I recently watched a 2006 PBS home video titled Malaria: Fever Wars. The information that it posed in the first few minutes was overwhelming: three million people die a year from malaria; a child dies every 30 seconds from malaria; it is a plague that will double in the next 20 years if no one acts; two billion people are at risk. Then they hit you with this: malaria is preventable and curable.

The disparity framed in this film is eye opening. The effects of malaria on an individual, family and even the community in rural Kenya are substantially greater than the discomfort experience by a man in Florida while he waits for the medicine to begin working. The Florida community only suffers a bit more insecticide that year, while in Kenya, a sick child affects the productivity of his mother and other members of his community when he needs their assistance to travel for a day by foot and bus to the nearest hospital. Once there, the child cannot be afforded the treatment he needs and he is not cured.

What I found interesting is the link from malaria to the lack of infrastructure that was discussed. Malaria causes a loss of productivity worth 12 billion dollars every year. Understandably, families and communities struggling with malaria spend the productive hours they have on necessary tasks such as providing food, water and shelter. While infrastructure development is critical, it’s not as urgent as eating, and there’s simply not enough time, money, or governmental support to tackle everything that needs to be done.

Education takes a back seat to more pressing necessities, and when children are sick, they cannot go to school anyway. The lack of education puts the community at risk for disease and also leaves them with few people qualified as medical professionals. If no one is educated, who can begin to develop their community’s infrastructure?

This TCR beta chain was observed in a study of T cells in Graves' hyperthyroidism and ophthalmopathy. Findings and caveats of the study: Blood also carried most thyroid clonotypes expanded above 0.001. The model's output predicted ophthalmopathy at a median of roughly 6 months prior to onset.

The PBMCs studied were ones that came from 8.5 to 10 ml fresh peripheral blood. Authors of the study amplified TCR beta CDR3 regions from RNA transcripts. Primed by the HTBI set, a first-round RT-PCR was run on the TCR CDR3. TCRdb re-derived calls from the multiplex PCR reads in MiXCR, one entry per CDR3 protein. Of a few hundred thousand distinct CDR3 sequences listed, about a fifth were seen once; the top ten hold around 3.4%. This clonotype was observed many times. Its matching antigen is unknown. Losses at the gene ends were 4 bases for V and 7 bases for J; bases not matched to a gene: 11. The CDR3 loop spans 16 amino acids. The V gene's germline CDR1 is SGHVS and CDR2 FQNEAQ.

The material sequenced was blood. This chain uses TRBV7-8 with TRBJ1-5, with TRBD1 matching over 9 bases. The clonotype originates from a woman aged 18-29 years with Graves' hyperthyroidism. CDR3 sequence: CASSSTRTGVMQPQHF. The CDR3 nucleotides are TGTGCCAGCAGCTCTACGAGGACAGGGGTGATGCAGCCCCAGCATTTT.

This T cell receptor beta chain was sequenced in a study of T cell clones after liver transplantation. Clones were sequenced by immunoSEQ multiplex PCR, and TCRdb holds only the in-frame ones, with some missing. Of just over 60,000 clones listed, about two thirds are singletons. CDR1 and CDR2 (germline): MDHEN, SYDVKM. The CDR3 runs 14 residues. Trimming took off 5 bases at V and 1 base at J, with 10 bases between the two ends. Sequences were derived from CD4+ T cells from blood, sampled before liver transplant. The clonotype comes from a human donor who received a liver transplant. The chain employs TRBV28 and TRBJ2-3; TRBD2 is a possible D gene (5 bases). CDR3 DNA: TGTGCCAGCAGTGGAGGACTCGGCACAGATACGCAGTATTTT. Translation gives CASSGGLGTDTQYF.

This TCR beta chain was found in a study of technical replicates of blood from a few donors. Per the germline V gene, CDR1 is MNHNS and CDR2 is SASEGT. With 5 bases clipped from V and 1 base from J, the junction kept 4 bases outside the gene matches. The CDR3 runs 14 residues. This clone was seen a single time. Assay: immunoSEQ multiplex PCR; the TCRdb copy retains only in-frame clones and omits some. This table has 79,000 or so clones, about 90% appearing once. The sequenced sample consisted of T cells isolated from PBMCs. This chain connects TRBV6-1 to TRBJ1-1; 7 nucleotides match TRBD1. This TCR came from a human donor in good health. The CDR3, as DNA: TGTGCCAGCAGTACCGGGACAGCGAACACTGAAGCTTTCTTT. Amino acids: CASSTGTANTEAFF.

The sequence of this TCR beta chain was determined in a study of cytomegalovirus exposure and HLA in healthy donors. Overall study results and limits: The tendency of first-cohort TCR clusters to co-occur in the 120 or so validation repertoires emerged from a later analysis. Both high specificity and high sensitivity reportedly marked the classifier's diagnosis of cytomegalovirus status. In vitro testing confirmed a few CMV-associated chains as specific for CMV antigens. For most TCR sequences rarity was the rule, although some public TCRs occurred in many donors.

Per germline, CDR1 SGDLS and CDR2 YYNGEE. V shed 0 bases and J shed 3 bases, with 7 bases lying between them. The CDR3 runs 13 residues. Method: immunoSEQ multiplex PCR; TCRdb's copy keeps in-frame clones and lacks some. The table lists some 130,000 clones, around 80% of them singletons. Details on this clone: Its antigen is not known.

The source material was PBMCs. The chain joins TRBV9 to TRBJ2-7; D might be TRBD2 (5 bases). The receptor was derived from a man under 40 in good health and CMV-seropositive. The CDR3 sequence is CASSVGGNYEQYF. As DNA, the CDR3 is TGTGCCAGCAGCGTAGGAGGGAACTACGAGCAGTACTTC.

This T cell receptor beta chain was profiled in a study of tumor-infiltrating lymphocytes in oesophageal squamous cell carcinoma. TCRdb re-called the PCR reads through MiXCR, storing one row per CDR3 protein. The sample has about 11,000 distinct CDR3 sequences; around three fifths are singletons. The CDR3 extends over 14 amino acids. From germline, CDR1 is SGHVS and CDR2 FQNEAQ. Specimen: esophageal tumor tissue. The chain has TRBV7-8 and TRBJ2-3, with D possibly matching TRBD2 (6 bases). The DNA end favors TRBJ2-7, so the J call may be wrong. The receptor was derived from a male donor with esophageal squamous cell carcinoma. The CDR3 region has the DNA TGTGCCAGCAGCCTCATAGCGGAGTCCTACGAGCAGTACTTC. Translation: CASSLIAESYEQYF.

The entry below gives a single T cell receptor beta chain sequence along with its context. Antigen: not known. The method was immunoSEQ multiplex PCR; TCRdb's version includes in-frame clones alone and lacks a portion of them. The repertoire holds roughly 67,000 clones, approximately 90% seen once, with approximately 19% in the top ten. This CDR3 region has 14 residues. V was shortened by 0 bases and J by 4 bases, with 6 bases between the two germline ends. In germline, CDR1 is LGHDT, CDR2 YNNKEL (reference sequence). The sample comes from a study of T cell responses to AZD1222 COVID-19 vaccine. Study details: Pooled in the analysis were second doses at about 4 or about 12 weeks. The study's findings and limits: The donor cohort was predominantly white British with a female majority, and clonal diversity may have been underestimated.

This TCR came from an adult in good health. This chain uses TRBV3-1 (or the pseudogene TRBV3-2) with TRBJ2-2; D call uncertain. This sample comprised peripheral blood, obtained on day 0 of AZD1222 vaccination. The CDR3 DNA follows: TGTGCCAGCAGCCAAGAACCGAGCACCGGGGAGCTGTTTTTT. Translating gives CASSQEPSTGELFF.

A hospital in Kenya, without access to water, serves over a half of a million people. The hospital only has one doctor. Rural communities frequently rely on unlicensed quacks to provide medical care, even when their children die under their care. With a health care system such as this, who delivers the aid?

When one must walk for hours on paths that are barely suitable for walking just to get to a road, how is aid supposed to be delivered?

It becomes obvious that the solution can not be just treatment or prevention of malaria with resources just ‘dropped off’ in areas of need. It demonstrates the cycle that these communities are unable to break: poverty, hunger and disease, each a cause and effect of the other issues. This is why the focus of the ELCA World Hunger Program is so important. It combines relief, education, advocacy and development, recognizing that alone, none of these is a solution, but together, it will help communities to be their own solution.

-Rachel Zeman